Next, we're going to drill a hole in just the larger piece of K&S. At this point I lay one of the nuts that's going to be soldered on on top of the K&S to figure out where the hole goes. I mark that spot with the sharpie. When you drill, the drill bit is going to want to slide around on the metal's surface. To fight this, I made a little dent in the K&S using a spare screw I had lying around. This will help get the drill started.

drilling the K&S

We're going to drill the hole in the K&S with an electric drill. Look at your drill bits; if they say HSS (High Speed Steel) on the side, then they're adequate for cutting soft metals (brass or aluminum). If you cut thicker material than this tubing, be aware that you'll probably want some sort of lubricant -- even just using a little water will help. I've broken two 1/16" HSS drill bits during the past few weeks, so I've replaced these smallest bits with carbide, which is sturdier.

To get a really exact hole, I started with a smaller bit, and then enlarged it with a bigger one. My first hole was 1/16"; I enlarged it to 7/64". Remember that you want the hole to be a little larger than the diameter of the screws you'll be using.

preparing the brass for soldering

OK, we're about to solder the nut onto the tubing. I've tried using super glue and epoxy putty as alternate means for adhering the nut: neither worked. When you tighten the screw, it acts like a tiny, powerful jack and breaks the glue or tears the epoxy putty. The only bond that's going to be sufficient is molten metal. It's got to be soldered on.

The nut has to be made of brass. I'm not sure what normal nuts are made out of, but when I tried to solder them to the brass tubing, I couldn't get a bond to occur. Soldering brass to brass, however, works great.

The brass hex nut is measured as "4-40"; that's one size smaller than 6-32. What Susannah calls a "grub screw" seems to be sold as a "socket set screw" in the U.S. Get yourself socket set screws that measure "4-40 x 1/8". These are the smallest nuts and screws that I could find. Happily, both are available at my local Ace Hardware store. The nuts cost me 11 cents each, and the screws cost 13 cents each. Get yourself a bunch, so you can feel free to make mistakes.

To prepare the surfaces for soldering, go over them with sandpaper. Make sure that you do the sides of the K&S and the nut, as well as the faces that are going to be touching. It's actually the sides where the bond is going to happen. You can't see it, but there's a film of oil on the metal that will prevent the bond; sanding removes it. I wore gloves at this point to avoid adding any fingerprint oil back into the mix.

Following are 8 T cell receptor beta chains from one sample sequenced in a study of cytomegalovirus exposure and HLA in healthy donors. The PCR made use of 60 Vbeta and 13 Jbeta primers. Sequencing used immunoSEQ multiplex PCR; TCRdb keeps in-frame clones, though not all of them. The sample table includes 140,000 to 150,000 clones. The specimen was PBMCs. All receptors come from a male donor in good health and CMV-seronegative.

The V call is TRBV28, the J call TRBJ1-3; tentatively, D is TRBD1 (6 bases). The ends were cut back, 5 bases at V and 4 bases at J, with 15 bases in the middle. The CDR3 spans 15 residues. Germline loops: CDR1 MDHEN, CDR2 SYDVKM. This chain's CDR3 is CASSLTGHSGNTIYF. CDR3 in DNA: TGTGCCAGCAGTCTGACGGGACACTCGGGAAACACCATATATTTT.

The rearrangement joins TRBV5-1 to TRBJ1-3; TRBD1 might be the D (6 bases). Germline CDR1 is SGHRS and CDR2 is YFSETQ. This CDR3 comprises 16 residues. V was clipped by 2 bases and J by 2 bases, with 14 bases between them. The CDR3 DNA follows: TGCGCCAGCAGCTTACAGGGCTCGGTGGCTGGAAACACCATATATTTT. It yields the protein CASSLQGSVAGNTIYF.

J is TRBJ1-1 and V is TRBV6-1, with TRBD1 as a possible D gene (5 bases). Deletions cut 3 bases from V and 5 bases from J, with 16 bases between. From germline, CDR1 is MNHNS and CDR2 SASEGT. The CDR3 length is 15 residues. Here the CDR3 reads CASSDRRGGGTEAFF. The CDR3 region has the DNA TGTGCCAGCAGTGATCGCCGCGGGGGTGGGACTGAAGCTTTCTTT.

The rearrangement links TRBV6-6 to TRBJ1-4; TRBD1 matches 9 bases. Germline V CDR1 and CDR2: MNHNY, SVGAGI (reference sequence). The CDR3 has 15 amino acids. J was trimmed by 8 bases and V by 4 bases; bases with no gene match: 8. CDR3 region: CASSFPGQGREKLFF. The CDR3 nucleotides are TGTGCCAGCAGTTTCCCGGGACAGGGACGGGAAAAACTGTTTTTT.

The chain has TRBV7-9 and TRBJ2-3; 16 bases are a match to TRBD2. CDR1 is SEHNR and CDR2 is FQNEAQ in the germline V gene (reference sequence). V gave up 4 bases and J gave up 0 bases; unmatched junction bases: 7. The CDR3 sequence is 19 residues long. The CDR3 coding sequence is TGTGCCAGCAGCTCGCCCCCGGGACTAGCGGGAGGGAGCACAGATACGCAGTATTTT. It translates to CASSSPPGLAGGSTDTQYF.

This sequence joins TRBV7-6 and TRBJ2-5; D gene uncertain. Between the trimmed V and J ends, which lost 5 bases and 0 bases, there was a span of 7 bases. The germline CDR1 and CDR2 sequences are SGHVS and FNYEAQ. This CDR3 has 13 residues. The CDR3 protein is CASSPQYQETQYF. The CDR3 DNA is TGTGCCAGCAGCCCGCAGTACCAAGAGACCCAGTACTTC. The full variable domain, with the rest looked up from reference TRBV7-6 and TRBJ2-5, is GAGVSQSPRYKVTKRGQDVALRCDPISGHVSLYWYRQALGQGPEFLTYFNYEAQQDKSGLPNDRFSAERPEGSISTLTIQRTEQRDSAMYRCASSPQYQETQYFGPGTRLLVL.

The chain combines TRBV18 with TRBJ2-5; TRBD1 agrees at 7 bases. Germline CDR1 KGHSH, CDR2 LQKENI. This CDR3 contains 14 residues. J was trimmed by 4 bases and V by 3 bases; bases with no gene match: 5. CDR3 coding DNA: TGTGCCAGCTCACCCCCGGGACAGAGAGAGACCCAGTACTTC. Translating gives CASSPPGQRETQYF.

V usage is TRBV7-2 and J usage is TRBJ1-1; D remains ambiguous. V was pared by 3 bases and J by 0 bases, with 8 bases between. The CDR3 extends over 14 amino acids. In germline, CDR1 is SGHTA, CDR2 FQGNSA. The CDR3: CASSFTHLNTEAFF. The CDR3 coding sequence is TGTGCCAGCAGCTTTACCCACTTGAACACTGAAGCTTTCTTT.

my new soldering iron

I got this soldering iron for about $30 at Radio Shack. You can get soldering irons for as low as about $7, but I wanted the one that had a built-in holder. (I'm paranoid about burning down the house.)

For solder, I chose a wire with a rosin core so I wouldn't have to apply flux in a separate step. The "rosin core" is liquid acid that makes the brass more receptive to bonding. I chose a very fine solder, "diameter .050", made of 60% tin and 40% lead. I don't know if this is the very best solder to use, but it seems to have worked well. I found it at Ace Hardware.

adding solder to the hot metal

The trick with soldering is that you don't actually touch the soldering iron to the solder. Instead, you heat up the brass and then touch the soldering wire to it. I found that it worked well to put the socket set screw into the nut, and then put the nut underneath the K&S with the screw nested inside its hole. This allowed me to hold the whole thing down with the soldering iron from the top, giving me space to touch the soldering wire to the sides, where it would run down onto the edges of the nut. [The photo should help make this clearer.]

If you overheat the work piece, it will give off smoke -- and that smoke has lead in it. Very toxic. Have the best ventilation that you can manage for this part of the job . I switched to my "organic solvents" respirator for this part of the work... I don't think that this is quite the right safety measure; I'd appreciate it if anyone who knows better would let me know how best to deal with fumes while soldering.

cooling off the hot metal with water

After I finished adding solder to the piece, I picked it up with the little square file and dumped it in a jar of water to cool it off. ...Voila! A join that will allow you to make removable puppet limbs!

posted by sven | February 11, 2006 9:26 PM | categories: stopmo